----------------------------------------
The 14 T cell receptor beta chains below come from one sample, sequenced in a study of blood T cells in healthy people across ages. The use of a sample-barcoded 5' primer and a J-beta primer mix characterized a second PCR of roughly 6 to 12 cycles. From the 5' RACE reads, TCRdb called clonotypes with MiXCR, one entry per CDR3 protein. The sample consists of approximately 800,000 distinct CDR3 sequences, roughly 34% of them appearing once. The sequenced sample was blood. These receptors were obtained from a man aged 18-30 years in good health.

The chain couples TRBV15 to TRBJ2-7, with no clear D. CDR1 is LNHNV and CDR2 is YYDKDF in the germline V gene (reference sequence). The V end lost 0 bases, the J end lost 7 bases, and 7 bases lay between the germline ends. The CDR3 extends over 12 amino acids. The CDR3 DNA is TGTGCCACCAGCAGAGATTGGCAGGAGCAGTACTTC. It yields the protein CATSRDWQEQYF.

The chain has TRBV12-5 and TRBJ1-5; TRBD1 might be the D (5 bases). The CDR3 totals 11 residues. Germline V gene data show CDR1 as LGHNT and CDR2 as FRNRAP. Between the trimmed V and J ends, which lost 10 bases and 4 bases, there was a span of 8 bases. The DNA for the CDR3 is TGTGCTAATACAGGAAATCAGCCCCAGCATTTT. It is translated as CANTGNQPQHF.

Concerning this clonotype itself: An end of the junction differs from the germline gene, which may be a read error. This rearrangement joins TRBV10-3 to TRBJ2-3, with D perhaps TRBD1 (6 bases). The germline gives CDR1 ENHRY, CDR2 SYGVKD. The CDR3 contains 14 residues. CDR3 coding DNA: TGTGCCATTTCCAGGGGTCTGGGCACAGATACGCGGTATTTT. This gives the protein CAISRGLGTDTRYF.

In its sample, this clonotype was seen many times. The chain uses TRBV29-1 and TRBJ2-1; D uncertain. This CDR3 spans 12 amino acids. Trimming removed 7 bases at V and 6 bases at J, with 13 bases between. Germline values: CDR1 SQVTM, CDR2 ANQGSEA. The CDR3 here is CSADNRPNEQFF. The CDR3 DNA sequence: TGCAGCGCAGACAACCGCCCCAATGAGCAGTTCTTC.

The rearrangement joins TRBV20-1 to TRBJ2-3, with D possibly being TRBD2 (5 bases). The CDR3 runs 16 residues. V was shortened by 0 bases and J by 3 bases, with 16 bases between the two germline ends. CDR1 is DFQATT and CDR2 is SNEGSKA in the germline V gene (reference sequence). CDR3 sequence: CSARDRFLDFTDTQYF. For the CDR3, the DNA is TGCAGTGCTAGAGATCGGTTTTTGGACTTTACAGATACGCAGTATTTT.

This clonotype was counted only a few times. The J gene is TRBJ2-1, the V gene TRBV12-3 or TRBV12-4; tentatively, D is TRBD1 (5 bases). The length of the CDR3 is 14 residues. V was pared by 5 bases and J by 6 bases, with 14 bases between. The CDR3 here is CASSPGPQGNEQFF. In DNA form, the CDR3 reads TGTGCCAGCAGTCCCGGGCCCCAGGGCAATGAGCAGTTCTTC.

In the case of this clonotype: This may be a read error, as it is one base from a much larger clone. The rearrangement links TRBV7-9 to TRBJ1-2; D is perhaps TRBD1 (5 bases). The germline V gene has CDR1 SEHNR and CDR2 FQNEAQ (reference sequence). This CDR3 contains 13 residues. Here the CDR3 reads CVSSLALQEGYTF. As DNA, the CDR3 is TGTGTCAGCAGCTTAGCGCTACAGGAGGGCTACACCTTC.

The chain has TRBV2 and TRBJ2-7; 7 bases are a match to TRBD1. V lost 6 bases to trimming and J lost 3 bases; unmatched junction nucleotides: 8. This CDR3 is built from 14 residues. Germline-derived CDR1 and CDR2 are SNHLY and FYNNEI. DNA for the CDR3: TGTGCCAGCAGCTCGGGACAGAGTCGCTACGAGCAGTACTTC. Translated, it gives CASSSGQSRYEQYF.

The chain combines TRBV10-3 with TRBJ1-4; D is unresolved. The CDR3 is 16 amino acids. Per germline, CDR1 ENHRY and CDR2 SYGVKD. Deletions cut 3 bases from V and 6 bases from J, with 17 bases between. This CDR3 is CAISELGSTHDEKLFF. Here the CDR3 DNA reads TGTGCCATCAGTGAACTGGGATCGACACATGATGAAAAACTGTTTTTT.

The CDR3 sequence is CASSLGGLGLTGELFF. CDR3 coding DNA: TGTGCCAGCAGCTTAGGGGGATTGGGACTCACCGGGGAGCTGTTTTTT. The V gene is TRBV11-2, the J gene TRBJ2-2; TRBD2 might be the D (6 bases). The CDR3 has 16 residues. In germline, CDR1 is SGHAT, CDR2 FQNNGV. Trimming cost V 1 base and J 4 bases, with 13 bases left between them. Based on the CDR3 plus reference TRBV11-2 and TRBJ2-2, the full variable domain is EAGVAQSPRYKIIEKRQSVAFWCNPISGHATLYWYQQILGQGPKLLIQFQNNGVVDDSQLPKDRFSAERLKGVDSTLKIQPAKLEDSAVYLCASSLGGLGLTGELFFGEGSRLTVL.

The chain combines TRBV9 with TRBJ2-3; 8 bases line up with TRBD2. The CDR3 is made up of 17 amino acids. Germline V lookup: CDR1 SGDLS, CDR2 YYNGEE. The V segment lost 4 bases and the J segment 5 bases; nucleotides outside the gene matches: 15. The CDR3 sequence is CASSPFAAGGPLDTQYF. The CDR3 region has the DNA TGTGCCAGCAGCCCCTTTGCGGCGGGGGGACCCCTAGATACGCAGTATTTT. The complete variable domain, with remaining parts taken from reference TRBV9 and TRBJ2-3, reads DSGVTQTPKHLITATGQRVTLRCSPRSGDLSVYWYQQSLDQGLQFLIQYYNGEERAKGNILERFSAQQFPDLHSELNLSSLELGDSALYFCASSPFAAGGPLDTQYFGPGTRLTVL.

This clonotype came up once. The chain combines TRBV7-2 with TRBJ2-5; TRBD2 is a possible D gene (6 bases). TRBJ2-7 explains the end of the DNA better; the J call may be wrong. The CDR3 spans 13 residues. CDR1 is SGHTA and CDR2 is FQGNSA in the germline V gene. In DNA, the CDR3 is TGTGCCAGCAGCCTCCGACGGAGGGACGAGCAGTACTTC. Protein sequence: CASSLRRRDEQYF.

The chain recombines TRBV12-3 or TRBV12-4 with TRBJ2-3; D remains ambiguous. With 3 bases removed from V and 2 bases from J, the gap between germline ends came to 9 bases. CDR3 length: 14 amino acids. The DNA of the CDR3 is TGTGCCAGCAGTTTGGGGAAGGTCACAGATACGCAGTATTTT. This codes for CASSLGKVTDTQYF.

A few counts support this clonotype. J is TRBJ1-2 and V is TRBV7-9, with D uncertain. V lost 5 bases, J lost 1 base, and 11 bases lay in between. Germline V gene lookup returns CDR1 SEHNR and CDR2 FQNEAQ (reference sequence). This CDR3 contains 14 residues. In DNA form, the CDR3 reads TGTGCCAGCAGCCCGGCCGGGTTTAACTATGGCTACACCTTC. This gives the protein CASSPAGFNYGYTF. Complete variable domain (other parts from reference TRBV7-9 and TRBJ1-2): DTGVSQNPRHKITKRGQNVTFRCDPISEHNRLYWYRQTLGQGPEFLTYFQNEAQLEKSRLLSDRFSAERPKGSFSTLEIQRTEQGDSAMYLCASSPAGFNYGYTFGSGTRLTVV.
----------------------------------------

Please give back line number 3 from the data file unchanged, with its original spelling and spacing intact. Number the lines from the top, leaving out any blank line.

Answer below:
The chain has TRBV12-5 and TRBJ1-5; TRBD1 might be the D (5 bases). The CDR3 totals 11 residues. Germline V gene data show CDR1 as LGHNT and CDR2 as FRNRAP. Between the trimmed V and J ends, which lost 10 bases and 4 bases, there was a span of 8 bases. The DNA for the CDR3 is TGTGCTAATACAGGAAATCAGCCCCAGCATTTT. It is translated as CANTGNQPQHF.